File under: “Better late than never.”
Welcome to the Silver Anniversary of the BSC! I am a day late and a dollar short (and a modest listing from a lot of great blogs this month) but I hope this will help slake your thirst for biblical studies related information. Here and there I included posts from November since we there was no official BSC (you are forgiven James), but do see the superb “little unofficial Biblical Studies carnivalette” by Doug Chaplin. (I would hate to see what a venti official Biblical Studies Carnival from Doug would look like!)
This is in no way complete. It is, in fact, a mere morsel, a simple mutt jumping through a little girl’s hula-hoop with the little brother making arm-pit noises behind a sheet marked “Amazing Pig Boy” rather than a full-fledged carnival. So if you have suggestions of additional December posts worthy of inclusion please either put them in the comments, or better yet, email me with the permalink to the post and a brief description and I will include it in the body of the post.
Now, ladies and gentlemen! Allow me to draw your attention to the center ring!
SBL Call for Papers:
SBL ended just before Thanksgiving and there were many, many posts with follow up, but I wanted to remind everyone that the call for papers already is out! I posted on the Aramaic Studies Session (I don’t think I have seen any other sections posted on any blogs, please correct me if I am wrong!) and of course you can go directly the SBL site.
Smaller is Bigger
A number of bloggers noted the news story announcing the “nano Bible.” Scientists at The Technion in Israel, “were able to pack the 308,428-word Hebrew Bible – known to most as the Old Testament – on a 0.5 millimetre square.” Cool. It is pointed, but no cantillation. At least I don’t think so. Where are my glasses….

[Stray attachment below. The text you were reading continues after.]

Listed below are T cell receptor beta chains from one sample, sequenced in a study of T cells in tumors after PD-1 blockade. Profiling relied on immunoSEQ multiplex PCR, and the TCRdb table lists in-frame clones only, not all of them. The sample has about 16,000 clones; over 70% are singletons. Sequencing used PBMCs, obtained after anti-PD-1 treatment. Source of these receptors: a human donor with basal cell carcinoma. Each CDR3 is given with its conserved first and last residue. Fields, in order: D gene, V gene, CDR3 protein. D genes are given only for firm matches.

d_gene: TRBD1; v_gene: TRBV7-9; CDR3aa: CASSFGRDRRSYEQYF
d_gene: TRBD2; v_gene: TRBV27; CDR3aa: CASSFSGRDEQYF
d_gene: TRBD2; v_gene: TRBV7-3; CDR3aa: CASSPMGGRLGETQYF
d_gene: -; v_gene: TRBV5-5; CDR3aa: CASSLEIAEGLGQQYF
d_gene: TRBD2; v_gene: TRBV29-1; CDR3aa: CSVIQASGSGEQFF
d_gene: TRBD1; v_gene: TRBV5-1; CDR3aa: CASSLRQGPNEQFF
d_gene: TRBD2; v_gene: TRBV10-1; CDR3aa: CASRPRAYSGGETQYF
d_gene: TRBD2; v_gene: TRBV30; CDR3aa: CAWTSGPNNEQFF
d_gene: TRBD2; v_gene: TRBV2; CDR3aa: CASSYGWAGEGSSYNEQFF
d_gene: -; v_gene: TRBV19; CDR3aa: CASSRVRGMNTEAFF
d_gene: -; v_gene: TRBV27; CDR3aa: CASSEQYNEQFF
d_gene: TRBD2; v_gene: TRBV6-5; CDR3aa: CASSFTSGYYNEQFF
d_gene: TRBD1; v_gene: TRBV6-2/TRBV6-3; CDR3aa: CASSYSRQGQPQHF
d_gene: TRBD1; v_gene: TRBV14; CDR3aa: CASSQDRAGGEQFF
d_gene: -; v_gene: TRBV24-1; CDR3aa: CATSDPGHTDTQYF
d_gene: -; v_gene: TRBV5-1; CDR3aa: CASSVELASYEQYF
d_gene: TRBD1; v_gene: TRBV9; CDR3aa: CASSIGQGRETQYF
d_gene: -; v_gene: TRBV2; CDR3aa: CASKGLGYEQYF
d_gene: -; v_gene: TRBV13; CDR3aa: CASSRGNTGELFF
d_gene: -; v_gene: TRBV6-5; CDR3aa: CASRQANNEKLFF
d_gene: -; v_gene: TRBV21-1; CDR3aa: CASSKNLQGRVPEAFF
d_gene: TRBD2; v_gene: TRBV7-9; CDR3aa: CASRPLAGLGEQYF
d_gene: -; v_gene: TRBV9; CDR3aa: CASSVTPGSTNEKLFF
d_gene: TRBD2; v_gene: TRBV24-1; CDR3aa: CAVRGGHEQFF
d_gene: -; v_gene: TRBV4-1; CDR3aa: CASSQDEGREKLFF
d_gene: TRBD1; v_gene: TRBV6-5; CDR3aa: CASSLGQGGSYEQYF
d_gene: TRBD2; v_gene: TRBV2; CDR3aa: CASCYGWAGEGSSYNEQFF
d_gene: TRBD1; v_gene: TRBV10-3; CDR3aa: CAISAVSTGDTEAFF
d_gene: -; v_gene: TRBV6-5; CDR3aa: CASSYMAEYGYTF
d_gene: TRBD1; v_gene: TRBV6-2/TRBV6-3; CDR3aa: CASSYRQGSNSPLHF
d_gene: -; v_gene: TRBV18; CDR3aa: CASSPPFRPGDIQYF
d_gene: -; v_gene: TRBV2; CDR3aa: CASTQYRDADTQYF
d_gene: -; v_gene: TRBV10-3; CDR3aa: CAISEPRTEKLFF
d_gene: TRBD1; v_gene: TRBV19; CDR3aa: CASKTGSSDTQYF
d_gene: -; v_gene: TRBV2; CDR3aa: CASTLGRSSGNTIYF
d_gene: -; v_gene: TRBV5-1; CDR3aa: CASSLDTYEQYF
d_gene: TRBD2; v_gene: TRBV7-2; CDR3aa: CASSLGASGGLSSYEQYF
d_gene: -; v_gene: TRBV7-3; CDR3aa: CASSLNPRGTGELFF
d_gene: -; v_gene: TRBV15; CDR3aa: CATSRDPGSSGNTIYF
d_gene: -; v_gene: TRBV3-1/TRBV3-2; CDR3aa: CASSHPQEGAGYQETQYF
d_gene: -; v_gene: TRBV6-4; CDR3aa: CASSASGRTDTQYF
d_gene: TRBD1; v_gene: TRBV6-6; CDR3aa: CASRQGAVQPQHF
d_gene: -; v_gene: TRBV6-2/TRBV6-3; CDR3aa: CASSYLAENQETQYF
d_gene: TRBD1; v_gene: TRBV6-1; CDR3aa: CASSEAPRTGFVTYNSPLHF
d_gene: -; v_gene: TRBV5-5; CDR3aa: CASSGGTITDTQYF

P is for Parsimony (the Law of)
Kevin Wilson of Blue Cord posted a series of articles on P. One is in response to an article by John Hobbins at Ancient Hebrew Poetry regarding parallel structures in Gen. 1 and 3. This thread continued here and here. He posted further thoughts (here) on the priestly narrative Numbers while reading and reviewing Christopher Nihan’s From Priestly Torah to Pentateuch.
Reading and Riting
Duane Smith with Abnormal Interests just sent me an email with some great links and commentary:
Charles Halton at Awilum did two helpful bibliographical posts on ancient authorship and literacy. His post on “Names in the Study of Biblical History” was also very helpful, especially his two concluding questions, “What do you think of evidence of this kind when used to date the composition of biblical books? How should we view spelling conventions with respect to literary provenance?” These questions deserve a lot of discussion.
James Getz at Ketuvim continued the discussion of the origin of the Hebrew language with a most interesting post, “A Different Angle on the Hebrew Question.”
The Election of the Messiah
In keeping with both the upcoming US election and Christmas (more on that below) John Hobbins of Ancient Hebrew Poetry has an interesting post, to be expanded or continued I am sure, on Isaiah 11:1-9 as a passage for an election year.
With an election year upon us in the United States, it is appropriate to hold up a passage like Isaiah 11 or Psalm 72 to the face of those who would be president, as if it were a mirror, and see whether any features of any candidate are recognizable in its reflection.
War, what is it good for?
According to John Hobbins, “The larger question is, who decides what war means? Those who refuse to fight it, or those who do?” In a similar vein, following John’s but developed independently, Doug Chaplin’s Justice in war and the love of neighbor.
Tis the Season
Given the time of Advent there were a variety of posts dealing with Christmassy type items. (Such as kitsch creches.) Michael Barber of Singing in the Reign (cute, eh?) has a very nice and thoroughly footnoted series on Jesus and the Eschaton, Parts 1, 2, and 2.1.